While our friend Sallie sat with us this morning for breakfast (she had walked over from her house), our friend Ivy walked past our window and waved.

If you move to a rural area, having this kind of weekend will probably be impossible. Not only will you lack the leisure time (you’ve got a barn to muck out), these amenities may not exist.

Then again, maybe they will. The PGMC is bringing their “Young Person’s” program to Pendleton in April.

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How Many Seeds Make a Plant?

My friend Rebecca was thrilled when she joined the Unpaving Paradise P-Patch, a brand new collective garden in Seattle. She had never done such a thing before, and couldn’t wait to grow her own food. Rebecca and her cohort worked up the beds from scratch, distributing 120 cubic yards of compost. They built a shed. That’s a lot of hard work.

Rebecca preparing her bed in the P-Patch

Finally, it was time to plant seeds in her new plot! She called me for advice.

“Why don’t you tell me what you’ve done so far?” I started. She said she had read a lot about gardening, and learned that since it was still early spring she should only plant cold-hardy things like peas, lettuce, spinach and beets.

Good. I asked about quantity. She described the hill of peas; the square of spinach; the four rows of lettuce …

“Wait a minute,” I interrupted. “How much lettuce did you plant?”

Four rows.

“I hope you like lettuce!” I laughed. I tried not to sound like I was laughing at her. Mike and I did a similar thing in one of our first gardens, when we planted twenty-eight tomato starts.

“I do like lettuce,” she said (she is a vegetarian, true). “… How much lettuce is that?”

“How many seeds do you think you planted?” I asked. If you’re not familiar with lettuce seeds, they are about as big as the dot a pencil makes on paper. Depending on the length of the rows, unless she used a microscope and tweezers, I would guess she put a couple hundred in the ground.

“Well, I don’t know!” She sounded a titch exasperated. “How many seeds make a plant?”

I’m not a fan of texting-based initialisms, but “ROFL” is appropriate here. Such a fantastic example of how removed urban people can be from nature! Even someone interested in nature! I was laughing so hard I couldn’t ask the volley of follow-up questions running through my head: Did she think the seeds mated? Did they rub against each other, like a Boy Scout trying to start some twigs on fire, until a plant burst forth from the friction?

Rebecca, being a patient person, waited quietly as I collected myself. I explained how germination works and how she would want to thin the plants out as they grew so that they didn’t stunt each other competing for nutrients. “And you can eat the trimmed-out seedlings!” I added, endeavoring to prove I was on her side.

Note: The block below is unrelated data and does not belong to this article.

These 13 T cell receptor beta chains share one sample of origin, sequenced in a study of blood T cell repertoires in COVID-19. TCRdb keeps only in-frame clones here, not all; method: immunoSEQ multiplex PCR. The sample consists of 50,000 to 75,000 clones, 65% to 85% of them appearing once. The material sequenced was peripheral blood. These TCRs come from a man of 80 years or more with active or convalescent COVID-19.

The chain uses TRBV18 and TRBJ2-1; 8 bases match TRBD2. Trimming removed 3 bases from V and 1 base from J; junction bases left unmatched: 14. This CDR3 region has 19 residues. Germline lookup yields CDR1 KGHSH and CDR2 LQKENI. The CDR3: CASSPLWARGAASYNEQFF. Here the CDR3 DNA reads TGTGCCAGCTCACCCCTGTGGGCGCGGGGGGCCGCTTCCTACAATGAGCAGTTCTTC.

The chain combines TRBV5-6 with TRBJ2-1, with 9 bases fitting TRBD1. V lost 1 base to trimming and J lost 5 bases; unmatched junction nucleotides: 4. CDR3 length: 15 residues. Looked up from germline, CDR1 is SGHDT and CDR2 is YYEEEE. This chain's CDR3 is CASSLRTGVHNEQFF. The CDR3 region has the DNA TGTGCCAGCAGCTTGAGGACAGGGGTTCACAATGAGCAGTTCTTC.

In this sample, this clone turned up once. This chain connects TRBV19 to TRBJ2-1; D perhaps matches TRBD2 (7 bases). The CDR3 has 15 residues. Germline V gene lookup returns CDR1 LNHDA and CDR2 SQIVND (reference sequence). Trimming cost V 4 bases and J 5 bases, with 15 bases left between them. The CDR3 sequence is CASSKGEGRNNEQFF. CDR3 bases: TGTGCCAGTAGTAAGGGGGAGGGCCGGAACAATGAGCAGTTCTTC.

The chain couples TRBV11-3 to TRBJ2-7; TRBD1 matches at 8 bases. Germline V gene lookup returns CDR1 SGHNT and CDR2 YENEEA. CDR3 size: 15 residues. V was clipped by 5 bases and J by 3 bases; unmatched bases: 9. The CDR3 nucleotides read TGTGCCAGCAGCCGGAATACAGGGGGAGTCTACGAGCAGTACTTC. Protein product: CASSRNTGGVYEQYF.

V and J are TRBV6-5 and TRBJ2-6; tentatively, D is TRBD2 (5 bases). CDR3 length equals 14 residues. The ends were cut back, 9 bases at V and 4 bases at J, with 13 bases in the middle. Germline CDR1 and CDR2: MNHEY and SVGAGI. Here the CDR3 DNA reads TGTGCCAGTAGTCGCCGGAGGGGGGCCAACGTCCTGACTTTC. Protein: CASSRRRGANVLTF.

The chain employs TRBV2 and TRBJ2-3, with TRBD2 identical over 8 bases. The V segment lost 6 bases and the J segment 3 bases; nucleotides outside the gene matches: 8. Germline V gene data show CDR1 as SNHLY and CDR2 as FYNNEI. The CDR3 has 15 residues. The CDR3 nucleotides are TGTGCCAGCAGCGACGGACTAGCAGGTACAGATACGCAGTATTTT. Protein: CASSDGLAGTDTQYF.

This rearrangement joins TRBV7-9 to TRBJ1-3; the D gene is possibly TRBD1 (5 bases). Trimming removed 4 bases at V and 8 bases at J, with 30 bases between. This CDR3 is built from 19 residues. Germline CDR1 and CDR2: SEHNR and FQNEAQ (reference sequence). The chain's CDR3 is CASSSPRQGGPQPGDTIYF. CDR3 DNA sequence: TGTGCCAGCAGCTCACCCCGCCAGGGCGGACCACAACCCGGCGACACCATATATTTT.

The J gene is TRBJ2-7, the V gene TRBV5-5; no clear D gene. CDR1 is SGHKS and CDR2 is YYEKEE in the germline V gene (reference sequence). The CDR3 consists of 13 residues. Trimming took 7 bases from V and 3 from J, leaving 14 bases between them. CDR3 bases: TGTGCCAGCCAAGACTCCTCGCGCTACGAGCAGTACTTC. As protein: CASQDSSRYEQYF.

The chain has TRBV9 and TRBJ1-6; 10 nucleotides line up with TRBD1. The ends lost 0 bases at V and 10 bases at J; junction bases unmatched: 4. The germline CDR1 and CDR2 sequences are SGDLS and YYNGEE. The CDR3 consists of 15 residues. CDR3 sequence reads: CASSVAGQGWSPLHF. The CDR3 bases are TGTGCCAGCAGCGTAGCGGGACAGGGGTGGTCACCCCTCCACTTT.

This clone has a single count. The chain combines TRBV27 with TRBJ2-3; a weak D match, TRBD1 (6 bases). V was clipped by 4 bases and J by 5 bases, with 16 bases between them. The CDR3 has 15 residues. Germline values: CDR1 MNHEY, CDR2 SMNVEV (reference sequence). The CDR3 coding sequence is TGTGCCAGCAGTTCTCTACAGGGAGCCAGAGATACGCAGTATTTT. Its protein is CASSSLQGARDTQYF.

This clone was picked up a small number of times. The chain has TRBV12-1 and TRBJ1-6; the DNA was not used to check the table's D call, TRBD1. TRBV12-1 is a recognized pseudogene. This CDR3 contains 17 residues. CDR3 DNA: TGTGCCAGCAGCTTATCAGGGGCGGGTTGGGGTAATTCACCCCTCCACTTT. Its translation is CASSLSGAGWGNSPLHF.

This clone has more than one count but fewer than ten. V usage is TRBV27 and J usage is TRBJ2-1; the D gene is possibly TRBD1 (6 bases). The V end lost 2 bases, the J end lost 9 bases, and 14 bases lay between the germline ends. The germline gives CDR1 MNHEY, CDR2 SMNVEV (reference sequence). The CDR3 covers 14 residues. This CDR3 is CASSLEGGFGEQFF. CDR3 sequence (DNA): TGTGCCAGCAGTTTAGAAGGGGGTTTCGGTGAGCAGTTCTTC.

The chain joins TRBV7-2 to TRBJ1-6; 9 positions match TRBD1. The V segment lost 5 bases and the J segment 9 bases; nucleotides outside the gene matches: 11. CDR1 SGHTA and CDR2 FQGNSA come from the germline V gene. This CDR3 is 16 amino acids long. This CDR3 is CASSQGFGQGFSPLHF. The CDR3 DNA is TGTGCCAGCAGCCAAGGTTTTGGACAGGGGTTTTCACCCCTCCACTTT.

Please don’t let this story scare you into not asking me a question! Get Your Pitchfork On!
is chock-full of dumb things I did and asked. That is learning: asking about things you don’t understand. I promise not to laugh–or, at least not as hard as I did on the phone with Rebecca.

Rebecca persevered and enjoyed many salads!

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Why GYPO Lacks Recipes

Most country books include lots of recipes—they take up space and are a great place to include some “country porn” photographs of baskets brimming with fresh produce.

There are two reasons I have no recipes in Get Your Pitchfork On!:

  1. It is already 380 pages.
  2. I am a terrible cook.

Mike can attest to No. 2. Early in our relationship, we found ourselves at my apartment around 4:30, and I suggested we whip up some dinner. I looked in the freezer, pulled out a 12-pound turkey, and said, “We could make this?”

Around the same time I attempted to create spaghetti sauce using tomato paste (which I thought was marinara concentrate, the way one makes orange juice from concentrate), “herbs,” and soy sauce. To Mike’s credit, he continued to date me.

But, I know you recipe people are always on the lookout for a new idea! So I will share a recipe I published in The Woman’s Journal, a now-defunct Portland monthly, in 1997:

A Recipe from Kristy’s Kitchen


You will need:

1 can of tuna fish

1 can opener

1 fork

  1. Look in refrigerator
  2. Go to pantry
  3. Find can of tuna fish
  4. Open can with can opener
  5. Drain juice in sink
  6. Remove lid *Important*
  7. Eat tuna fish with fork

Add crackers if you’re feeling really fancy. Et voilá! Dinner is served.